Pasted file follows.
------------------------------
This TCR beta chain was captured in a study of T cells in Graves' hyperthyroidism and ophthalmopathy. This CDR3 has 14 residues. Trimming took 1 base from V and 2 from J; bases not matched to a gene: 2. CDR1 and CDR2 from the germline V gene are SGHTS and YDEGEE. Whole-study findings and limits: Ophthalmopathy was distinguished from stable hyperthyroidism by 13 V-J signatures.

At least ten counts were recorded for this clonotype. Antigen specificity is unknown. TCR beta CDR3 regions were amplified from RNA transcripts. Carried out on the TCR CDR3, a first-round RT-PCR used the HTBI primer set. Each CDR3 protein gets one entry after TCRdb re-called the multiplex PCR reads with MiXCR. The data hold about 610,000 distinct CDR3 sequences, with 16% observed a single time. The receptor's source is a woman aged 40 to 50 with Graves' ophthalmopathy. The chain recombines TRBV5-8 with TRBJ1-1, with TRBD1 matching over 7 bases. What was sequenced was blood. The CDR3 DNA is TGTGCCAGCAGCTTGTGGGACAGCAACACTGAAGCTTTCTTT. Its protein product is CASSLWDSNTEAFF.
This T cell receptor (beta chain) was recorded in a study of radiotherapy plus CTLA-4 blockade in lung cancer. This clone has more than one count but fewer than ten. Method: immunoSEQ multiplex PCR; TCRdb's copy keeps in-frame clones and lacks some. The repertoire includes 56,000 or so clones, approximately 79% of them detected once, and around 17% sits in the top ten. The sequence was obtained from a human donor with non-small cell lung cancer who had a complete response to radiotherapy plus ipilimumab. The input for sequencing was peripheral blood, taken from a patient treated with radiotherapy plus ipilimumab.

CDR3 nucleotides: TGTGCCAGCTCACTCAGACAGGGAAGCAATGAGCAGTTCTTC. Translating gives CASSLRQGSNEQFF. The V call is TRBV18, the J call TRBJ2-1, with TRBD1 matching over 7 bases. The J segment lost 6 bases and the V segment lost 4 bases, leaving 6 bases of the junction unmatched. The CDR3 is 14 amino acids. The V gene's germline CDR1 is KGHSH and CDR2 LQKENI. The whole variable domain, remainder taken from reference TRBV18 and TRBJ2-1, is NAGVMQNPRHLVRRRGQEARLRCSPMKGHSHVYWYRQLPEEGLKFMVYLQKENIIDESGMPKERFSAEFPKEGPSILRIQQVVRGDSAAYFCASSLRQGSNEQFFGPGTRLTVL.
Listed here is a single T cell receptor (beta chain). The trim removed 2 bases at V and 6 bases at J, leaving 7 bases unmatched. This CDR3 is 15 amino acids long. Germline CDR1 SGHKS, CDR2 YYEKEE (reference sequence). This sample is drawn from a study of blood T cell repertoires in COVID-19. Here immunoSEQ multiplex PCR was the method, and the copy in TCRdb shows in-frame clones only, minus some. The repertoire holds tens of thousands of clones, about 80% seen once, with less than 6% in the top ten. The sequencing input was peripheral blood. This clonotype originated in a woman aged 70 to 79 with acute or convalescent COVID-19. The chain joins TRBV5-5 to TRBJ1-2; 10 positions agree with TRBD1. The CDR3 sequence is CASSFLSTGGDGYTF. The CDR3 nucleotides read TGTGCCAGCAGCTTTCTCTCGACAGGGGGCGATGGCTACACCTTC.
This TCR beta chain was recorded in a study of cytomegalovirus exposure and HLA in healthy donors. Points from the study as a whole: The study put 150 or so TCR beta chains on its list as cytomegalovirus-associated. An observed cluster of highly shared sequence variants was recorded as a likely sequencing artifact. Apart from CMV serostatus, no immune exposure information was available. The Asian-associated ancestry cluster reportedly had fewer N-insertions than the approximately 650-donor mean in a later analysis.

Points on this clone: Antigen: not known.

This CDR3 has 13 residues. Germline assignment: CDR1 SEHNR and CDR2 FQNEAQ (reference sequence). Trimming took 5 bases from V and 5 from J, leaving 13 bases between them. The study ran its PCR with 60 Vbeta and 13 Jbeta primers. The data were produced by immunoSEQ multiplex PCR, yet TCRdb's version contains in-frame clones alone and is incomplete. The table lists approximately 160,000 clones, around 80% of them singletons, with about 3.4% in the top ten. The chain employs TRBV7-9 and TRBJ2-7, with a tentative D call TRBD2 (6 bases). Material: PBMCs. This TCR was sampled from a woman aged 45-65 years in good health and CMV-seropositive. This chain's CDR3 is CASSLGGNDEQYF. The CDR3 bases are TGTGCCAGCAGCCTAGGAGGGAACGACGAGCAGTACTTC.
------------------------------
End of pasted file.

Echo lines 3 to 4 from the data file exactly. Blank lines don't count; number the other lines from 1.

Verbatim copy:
This T cell receptor (beta chain) was recorded in a study of radiotherapy plus CTLA-4 blockade in lung cancer. This clone has more than one count but fewer than ten. Method: immunoSEQ multiplex PCR; TCRdb's copy keeps in-frame clones and lacks some. The repertoire includes 56,000 or so clones, approximately 79% of them detected once, and around 17% sits in the top ten. The sequence was obtained from a human donor with non-small cell lung cancer who had a complete response to radiotherapy plus ipilimumab. The input for sequencing was peripheral blood, taken from a patient treated with radiotherapy plus ipilimumab.

CDR3 nucleotides: TGTGCCAGCTCACTCAGACAGGGAAGCAATGAGCAGTTCTTC. Translating gives CASSLRQGSNEQFF. The V call is TRBV18, the J call TRBJ2-1, with TRBD1 matching over 7 bases. The J segment lost 6 bases and the V segment lost 4 bases, leaving 6 bases of the junction unmatched. The CDR3 is 14 amino acids. The V gene's germline CDR1 is KGHSH and CDR2 LQKENI. The whole variable domain, remainder taken from reference TRBV18 and TRBJ2-1, is NAGVMQNPRHLVRRRGQEARLRCSPMKGHSHVYWYRQLPEEGLKFMVYLQKENIIDESGMPKERFSAEFPKEGPSILRIQQVVRGDSAAYFCASSLRQGSNEQFFGPGTRLTVL.